- 9.One recent study by the Coffee Office, for example, shows that the regular application of herbicides reduces labour costs in 1 ha. for weeding operations from 502 colons (with little or no herbicides) to 108 colons. Weeding operations consumed more labour than any other activity under the traditional system of cultivation. See Oficina de Planificación Sectorial gropecuario, Programa de Mejoramiento de la Producción de Costa Rica, (San José, 1979), Annex 7 and 8.Google Scholar
- 10.Eduardo Andrade E., Recursos de los Raises Para Transferencia de Tecnología en Café (Instituto Interamericano de Ciencias Agricolas, San José, 1979).Google Scholar
- 13.See Gamboa, ‘Analysis Economico’, in particular the table showing kinds of labour used for each strata of farm. For the relationship between type of labour used and technology, see tables 63, 69 and 75. Referring to the situation in the mid 1970s, another study also confirms that it is possible for a farmer and his family to attend to a coffee finca up to 10 ha., but that a larger farm requires additional permanent and seasonal labour. See Nora Garita B. and Maria del Rosario Leon Q., ‘Diferenciación al Interior del Bloque Cafetalero’, Thesis for the Licienciatura (Universidad de Costa Rica, San José, 1977), p.85.Google Scholar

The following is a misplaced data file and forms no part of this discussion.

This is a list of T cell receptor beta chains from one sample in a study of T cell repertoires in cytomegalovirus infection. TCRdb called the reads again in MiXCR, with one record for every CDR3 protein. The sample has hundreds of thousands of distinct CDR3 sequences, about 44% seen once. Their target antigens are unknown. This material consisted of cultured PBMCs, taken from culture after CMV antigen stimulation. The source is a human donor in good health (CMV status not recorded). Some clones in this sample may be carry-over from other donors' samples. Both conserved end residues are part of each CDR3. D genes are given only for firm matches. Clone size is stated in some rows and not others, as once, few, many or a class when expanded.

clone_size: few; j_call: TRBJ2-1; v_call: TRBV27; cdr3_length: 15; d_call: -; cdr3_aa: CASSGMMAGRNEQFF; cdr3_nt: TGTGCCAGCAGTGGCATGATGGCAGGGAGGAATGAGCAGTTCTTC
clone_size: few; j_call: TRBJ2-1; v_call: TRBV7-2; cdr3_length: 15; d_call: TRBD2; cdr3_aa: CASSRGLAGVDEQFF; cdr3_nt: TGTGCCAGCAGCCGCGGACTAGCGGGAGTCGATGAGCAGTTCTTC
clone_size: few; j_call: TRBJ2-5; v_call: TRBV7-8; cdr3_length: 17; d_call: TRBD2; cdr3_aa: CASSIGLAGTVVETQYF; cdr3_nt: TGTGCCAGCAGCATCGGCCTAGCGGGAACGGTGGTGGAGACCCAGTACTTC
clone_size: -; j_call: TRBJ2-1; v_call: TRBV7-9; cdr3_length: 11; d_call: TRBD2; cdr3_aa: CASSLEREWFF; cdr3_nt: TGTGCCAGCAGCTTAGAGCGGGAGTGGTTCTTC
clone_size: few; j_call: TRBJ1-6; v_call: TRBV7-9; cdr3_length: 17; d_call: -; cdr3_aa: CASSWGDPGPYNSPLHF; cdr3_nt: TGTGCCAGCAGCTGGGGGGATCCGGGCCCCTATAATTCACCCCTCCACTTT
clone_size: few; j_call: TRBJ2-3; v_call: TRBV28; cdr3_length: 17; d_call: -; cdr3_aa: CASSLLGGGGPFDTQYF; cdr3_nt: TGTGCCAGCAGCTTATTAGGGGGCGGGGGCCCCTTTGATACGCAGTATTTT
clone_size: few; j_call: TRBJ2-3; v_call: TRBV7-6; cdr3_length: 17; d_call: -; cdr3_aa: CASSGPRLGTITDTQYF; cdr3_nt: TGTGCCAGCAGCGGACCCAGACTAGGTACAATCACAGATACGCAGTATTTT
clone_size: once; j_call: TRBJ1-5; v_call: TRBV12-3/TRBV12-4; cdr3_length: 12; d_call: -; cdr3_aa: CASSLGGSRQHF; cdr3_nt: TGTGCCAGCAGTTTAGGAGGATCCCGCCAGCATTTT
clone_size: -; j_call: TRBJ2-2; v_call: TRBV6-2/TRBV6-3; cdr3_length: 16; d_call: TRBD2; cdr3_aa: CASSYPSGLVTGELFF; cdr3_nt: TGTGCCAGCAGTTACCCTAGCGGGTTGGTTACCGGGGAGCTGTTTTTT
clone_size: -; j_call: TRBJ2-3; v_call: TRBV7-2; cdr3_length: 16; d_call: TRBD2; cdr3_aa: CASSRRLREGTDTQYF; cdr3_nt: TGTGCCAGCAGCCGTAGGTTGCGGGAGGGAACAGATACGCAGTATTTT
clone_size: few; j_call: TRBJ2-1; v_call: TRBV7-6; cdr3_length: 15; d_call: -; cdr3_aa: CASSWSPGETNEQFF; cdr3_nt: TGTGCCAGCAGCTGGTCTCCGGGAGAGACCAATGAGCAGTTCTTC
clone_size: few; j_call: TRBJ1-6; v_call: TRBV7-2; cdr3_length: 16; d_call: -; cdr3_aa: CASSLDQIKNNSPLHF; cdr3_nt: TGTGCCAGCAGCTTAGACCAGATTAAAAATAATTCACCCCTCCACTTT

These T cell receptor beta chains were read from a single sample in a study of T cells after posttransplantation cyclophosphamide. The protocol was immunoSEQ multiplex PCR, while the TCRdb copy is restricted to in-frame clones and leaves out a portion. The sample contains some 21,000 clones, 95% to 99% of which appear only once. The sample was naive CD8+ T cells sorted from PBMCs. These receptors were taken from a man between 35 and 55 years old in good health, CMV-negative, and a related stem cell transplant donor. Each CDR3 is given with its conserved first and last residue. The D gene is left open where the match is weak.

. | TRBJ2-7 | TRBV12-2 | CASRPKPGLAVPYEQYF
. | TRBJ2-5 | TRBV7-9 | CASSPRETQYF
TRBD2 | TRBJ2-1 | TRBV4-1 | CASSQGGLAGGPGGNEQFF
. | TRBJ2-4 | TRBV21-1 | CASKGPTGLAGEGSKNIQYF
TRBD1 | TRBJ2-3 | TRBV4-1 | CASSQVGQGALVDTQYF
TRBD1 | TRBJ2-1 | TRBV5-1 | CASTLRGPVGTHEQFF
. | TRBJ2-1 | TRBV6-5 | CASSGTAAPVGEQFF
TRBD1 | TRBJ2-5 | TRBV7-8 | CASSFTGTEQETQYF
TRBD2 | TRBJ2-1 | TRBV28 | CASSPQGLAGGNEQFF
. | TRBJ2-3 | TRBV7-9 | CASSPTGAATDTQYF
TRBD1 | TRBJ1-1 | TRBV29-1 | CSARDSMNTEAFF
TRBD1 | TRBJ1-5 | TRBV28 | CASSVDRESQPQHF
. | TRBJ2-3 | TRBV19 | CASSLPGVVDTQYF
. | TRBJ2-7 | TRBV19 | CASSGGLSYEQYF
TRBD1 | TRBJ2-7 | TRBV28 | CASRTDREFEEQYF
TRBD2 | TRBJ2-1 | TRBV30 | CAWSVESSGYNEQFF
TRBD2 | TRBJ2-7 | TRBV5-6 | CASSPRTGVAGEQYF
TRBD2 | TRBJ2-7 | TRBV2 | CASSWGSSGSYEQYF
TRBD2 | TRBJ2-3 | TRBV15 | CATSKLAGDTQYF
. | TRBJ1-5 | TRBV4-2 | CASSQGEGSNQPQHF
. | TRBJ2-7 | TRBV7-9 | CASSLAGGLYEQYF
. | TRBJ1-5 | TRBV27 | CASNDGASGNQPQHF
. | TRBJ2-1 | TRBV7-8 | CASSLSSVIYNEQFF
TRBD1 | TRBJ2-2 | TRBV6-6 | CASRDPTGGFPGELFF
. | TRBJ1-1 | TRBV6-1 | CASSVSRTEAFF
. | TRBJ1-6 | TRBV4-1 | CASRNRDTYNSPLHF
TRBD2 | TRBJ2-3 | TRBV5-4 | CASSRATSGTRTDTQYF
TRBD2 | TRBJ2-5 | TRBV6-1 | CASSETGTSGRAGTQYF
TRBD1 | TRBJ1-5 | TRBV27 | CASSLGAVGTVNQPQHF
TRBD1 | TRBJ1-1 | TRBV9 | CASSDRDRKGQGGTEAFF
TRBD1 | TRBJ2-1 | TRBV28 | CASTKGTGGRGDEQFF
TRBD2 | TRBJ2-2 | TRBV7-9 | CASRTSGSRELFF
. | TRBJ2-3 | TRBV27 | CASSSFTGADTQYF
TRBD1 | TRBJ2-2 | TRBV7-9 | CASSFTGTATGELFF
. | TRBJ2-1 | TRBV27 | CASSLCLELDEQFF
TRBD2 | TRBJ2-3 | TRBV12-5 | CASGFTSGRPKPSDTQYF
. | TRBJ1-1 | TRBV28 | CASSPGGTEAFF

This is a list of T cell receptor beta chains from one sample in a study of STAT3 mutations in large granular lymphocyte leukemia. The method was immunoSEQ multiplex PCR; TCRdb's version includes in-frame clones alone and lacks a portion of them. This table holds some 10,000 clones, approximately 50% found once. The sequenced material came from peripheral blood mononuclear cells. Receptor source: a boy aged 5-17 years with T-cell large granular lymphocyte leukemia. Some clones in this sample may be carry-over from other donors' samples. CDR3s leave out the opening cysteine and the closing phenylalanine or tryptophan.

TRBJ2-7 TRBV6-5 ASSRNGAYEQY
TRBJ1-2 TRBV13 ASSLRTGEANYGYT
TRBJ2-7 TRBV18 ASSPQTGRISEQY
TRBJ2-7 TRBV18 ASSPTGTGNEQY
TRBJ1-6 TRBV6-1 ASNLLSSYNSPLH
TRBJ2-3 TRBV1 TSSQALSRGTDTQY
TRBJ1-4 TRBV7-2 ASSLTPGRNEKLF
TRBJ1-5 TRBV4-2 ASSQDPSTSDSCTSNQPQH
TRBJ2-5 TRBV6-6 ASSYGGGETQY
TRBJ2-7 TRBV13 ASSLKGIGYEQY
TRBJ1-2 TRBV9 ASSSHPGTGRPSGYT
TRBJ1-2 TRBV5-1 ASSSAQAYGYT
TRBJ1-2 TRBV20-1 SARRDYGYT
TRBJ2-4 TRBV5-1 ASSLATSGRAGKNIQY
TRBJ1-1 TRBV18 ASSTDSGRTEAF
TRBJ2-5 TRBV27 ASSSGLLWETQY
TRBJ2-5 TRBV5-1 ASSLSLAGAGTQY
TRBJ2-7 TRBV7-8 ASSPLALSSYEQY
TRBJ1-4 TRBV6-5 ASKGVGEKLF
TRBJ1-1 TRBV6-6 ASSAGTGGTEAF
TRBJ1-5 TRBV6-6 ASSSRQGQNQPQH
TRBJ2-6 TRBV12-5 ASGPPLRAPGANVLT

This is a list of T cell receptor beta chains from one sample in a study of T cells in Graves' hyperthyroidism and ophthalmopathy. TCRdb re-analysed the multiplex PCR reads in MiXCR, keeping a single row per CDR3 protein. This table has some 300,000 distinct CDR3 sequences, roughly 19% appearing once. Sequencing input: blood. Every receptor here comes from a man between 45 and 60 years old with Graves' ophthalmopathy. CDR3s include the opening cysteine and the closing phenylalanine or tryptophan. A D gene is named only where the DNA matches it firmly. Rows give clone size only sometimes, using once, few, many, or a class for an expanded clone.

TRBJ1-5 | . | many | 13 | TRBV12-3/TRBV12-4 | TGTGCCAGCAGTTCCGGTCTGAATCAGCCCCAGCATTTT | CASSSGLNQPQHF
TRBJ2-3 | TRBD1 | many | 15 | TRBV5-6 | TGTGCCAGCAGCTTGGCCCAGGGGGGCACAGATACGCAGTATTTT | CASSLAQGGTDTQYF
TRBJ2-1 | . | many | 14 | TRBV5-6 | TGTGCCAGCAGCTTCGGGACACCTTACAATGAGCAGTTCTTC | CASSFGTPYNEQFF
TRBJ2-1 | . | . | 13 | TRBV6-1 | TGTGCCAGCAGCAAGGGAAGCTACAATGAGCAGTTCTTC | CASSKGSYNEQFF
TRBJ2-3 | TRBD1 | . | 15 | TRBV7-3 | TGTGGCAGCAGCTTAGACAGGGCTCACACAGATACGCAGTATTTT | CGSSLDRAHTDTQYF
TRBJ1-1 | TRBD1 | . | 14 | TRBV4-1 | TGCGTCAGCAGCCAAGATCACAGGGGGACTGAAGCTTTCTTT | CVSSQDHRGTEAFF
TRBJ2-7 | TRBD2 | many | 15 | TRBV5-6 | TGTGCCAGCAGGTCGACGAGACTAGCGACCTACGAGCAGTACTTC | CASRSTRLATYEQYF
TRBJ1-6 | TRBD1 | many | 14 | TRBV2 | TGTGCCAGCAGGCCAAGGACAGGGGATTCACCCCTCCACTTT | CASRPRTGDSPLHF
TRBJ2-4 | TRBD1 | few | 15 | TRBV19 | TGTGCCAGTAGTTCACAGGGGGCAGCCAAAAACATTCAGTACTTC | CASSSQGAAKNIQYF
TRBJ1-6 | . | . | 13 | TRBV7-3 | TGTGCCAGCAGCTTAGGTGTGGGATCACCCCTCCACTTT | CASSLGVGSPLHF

- 16.See Margarita Bolaños A. and Nancy Cartin L., ‘Obstaculos Ideologicas al Desarrollo de Organizaciones Reinvindicativas de Clase en el Proletariado y Semi-Proletariado del Café’, thesis for the Licienciatura (Universidad de Costa Rica, San José, 1979), p.206.Google Scholar
- 20.Cited in Edelberto Torres Rivas, Elementos Para la Caracterización de la Estructura Agraria de Costa Rica (Instituto de Investagaciones Sociales, San José, 1978), p.50.Google Scholar
- 23.Antonio Arce, ‘Rational Introduction of Technology on a Costa Rican Coffee Hacienda: Sociological Implications’, unpublished Ph.D. thesis (Michigan State University, 1959).Google Scholar
- 26.The uneven ripening of Atlantic grown coffee relative to those of the Meseta Central is discussed by R. Cleves in Rendimientos de Beneficiado de Café: 1977–8 (San José, 1978).Google Scholar
- 32.Oficina del Café, Informe Sobre la Actividad Cafetalera de Costa Rica, (San José, 1979), p.35.Google Scholar
- 36.Karl Marx, Capital, vol. 1, (Moscow, 1967), pp.586–7.Google Scholar